Unemployment capabilities to increase
On Monday, NYS Assemblyman Colin Schmitt (R-New Windsor) sent a letter to the governor and labor commissioner requesting an increase in unemployment filing capabilities. Since then he has spoken with Commissioner Roberta Reardon and Gov. Cuomo’s office on the steps being taken to increase assistance to New Yorkers affected by the ongoing COVID-19 crisis.
“I am grateful to Commissioner Reardon and Governor Cuomo for swiftly responding to my letter requesting increased phone and online capacity for unemployment filing," he said. "The COVID-19 crisis has overwhelmed the states current capabilities and countless constituents have reached out with issues attempting to file for unemployment. The good news is the Department of Labor is working around the clock to onboard more capabilities to respond to the current need.”
Schmitt reported these key updates:
Anyone who qualifies for benefits will receive them in full even if if they face a delay in filing.
The system handled over 1.7 million calls last week, when the average is 50,000. The state is now increasing server and bandwidth capacity for the website. And more staff will be hired, including staff from other agencies and retired staffers.
People who have never received or applied for unemployment benefits should start the process online (labor.ny.gov/home) before calling, Schmitt said.
"Directly calling prolongs the process and delays assistance to others," Schmitt said. "Try calling or filing online later in the day. The phone and online system is overwhelmed more significantly during morning hours.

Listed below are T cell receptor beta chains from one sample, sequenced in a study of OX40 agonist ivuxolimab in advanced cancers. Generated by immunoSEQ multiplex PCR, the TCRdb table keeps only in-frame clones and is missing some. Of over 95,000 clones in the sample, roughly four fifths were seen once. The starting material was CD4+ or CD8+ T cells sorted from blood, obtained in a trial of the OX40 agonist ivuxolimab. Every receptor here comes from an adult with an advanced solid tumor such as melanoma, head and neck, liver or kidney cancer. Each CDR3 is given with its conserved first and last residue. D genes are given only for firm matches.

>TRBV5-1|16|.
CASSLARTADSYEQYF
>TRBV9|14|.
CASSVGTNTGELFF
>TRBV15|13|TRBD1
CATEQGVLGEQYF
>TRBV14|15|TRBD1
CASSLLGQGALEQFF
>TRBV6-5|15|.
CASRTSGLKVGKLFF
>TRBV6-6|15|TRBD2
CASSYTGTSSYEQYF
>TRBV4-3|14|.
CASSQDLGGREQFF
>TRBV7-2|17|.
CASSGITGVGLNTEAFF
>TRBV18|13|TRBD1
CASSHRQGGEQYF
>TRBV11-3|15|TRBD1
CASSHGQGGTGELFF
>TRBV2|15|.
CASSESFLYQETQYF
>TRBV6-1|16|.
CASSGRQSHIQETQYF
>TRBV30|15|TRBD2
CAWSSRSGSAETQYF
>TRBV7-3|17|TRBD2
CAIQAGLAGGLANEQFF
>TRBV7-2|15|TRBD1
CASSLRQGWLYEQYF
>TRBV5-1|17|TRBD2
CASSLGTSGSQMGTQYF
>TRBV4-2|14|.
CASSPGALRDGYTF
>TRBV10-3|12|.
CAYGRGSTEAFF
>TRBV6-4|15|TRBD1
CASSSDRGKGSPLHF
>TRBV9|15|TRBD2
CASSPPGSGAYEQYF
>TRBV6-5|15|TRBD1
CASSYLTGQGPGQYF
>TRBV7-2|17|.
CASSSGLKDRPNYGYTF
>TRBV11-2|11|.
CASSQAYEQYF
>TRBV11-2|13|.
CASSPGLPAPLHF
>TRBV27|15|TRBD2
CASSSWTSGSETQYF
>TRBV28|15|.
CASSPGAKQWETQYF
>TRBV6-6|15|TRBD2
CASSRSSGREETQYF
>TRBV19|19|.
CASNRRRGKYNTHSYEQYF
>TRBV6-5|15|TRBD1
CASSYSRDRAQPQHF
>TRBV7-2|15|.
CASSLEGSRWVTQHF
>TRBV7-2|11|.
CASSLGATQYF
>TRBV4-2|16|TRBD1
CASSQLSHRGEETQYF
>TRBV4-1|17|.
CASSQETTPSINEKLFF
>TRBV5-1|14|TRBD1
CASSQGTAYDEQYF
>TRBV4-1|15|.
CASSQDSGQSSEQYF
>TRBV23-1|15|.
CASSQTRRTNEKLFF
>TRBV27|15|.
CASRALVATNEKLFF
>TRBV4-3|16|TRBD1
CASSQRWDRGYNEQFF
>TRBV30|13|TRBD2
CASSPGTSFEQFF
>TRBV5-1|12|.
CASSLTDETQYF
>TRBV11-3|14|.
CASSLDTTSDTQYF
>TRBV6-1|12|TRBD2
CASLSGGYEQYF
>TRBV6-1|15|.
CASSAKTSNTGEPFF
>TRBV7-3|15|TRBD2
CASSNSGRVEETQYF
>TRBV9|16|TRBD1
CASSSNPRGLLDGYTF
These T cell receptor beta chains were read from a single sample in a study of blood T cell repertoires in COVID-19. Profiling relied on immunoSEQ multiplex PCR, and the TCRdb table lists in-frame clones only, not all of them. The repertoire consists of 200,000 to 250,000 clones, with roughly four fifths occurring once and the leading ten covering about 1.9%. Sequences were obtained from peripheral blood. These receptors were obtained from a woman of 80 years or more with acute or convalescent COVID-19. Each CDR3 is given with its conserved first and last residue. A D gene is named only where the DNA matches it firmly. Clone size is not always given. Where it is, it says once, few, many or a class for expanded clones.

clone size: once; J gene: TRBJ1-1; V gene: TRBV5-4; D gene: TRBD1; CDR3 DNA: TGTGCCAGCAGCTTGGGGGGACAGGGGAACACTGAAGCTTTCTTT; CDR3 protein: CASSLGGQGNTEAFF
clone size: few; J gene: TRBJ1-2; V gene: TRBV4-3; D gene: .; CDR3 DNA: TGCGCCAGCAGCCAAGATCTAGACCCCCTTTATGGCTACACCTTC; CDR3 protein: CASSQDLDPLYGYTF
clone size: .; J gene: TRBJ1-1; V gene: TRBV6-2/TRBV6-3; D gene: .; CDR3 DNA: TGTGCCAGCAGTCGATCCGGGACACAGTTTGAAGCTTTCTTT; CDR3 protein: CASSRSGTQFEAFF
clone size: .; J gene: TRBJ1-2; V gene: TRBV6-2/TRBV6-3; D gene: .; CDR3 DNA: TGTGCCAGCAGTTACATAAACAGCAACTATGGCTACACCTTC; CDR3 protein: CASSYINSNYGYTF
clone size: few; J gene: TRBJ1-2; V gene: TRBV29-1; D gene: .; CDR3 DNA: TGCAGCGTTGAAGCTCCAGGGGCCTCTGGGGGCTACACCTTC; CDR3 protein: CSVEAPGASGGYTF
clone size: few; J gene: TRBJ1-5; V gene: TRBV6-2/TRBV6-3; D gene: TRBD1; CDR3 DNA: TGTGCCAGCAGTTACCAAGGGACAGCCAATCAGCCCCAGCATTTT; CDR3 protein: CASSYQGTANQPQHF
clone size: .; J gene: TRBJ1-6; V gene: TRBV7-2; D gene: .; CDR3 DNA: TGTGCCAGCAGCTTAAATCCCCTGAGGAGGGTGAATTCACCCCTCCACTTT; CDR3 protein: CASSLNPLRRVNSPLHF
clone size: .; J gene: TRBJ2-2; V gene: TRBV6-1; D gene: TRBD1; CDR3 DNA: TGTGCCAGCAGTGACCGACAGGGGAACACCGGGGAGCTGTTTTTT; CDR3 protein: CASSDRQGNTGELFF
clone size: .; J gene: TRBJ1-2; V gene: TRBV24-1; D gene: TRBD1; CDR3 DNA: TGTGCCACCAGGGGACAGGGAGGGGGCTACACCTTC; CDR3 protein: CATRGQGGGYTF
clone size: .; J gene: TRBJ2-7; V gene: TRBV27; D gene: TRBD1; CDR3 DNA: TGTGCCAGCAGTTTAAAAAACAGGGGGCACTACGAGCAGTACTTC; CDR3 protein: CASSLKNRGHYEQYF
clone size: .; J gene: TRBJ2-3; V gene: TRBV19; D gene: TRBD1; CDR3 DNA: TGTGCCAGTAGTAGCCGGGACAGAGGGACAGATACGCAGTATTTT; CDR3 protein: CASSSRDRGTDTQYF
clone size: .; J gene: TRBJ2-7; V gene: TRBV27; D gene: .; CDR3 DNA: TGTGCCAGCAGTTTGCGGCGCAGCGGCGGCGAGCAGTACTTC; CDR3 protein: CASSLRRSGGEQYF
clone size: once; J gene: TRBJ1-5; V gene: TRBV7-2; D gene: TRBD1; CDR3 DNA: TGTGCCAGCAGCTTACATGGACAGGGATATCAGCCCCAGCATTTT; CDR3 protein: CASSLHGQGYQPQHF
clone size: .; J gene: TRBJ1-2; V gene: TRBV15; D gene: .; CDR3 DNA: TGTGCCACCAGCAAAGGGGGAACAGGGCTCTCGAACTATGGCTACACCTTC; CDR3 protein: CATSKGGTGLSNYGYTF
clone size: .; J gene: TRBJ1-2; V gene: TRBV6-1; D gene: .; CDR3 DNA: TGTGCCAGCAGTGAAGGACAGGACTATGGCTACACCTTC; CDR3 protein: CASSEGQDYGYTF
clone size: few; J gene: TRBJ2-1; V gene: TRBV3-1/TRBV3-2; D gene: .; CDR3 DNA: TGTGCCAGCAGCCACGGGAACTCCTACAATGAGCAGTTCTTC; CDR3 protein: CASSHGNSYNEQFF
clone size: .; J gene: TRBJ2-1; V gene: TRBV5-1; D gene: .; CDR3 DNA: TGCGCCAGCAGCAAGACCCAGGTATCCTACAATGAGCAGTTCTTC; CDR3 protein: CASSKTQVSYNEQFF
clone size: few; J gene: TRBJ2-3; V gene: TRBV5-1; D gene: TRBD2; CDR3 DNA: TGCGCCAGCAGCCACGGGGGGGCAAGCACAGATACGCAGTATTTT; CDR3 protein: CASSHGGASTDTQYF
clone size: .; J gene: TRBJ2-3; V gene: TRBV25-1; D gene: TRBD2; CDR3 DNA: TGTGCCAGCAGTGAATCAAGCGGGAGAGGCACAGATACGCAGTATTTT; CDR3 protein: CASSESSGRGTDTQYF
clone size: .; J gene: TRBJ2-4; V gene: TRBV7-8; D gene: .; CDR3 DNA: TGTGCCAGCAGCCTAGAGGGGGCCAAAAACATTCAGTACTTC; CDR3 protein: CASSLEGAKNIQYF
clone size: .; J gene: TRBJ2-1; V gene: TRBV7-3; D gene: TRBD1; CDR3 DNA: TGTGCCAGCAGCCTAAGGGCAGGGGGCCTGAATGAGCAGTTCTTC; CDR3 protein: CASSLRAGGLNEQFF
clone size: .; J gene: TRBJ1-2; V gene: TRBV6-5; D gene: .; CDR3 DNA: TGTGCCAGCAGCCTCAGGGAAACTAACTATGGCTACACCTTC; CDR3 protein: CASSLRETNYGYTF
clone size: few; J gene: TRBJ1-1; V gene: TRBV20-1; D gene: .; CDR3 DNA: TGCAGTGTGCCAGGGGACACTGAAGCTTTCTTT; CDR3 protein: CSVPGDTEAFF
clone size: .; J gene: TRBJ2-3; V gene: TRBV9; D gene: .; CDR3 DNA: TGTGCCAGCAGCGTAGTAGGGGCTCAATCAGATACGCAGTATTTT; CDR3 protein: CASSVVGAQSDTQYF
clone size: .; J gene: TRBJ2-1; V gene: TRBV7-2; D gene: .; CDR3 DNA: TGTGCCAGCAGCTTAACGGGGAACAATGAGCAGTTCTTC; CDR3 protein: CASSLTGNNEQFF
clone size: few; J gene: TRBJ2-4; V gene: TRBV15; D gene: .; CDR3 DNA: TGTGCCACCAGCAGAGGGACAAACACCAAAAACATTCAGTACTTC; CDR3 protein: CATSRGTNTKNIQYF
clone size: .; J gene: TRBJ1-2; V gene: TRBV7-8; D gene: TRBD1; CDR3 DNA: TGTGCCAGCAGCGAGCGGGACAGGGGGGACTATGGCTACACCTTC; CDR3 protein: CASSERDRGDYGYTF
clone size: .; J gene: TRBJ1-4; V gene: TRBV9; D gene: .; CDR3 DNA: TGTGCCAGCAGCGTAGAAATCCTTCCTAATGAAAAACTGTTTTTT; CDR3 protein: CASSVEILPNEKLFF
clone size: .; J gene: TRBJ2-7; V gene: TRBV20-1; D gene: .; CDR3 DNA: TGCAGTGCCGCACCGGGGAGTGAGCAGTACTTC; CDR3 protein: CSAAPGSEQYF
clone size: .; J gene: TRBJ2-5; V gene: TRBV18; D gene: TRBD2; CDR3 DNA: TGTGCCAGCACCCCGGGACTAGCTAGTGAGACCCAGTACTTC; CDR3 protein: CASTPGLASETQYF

“I will continue to work with the Commissioner and Governor to ensure the state has all the resources it needs to meet the needs of my constituents.”
Hotline to report coronavirus hate crimes
Attorney General Letitia James launched a hotline where New Yorkers can report coronavirus hate crimes and bias-based incidents.
Those experiencing hate crimes and bias incidences may report them to the Attorney General’s Civil Rights Bureau at firstname.lastname@example.org, or by calling 1-800-771-7755.
The hotline comes in the wake of rising reports of harassment and assaults, as well as rhetoric against Asian Americans amidst the pandemic.
“As we face an unprecedented and uncertain time for New York, the United States, and the world, we must reiterate the fact that this pandemic does not give anyone an excuse to be racist, xenophobic, or biased,” said James. “No one should live in fear for their life because of who they are, what they look like, or where they come from. I encourage all victims of discriminatory actions stemming from this pandemic to contact my office. We will continue to work with local law enforcement to combat hate in all its insidious forms.”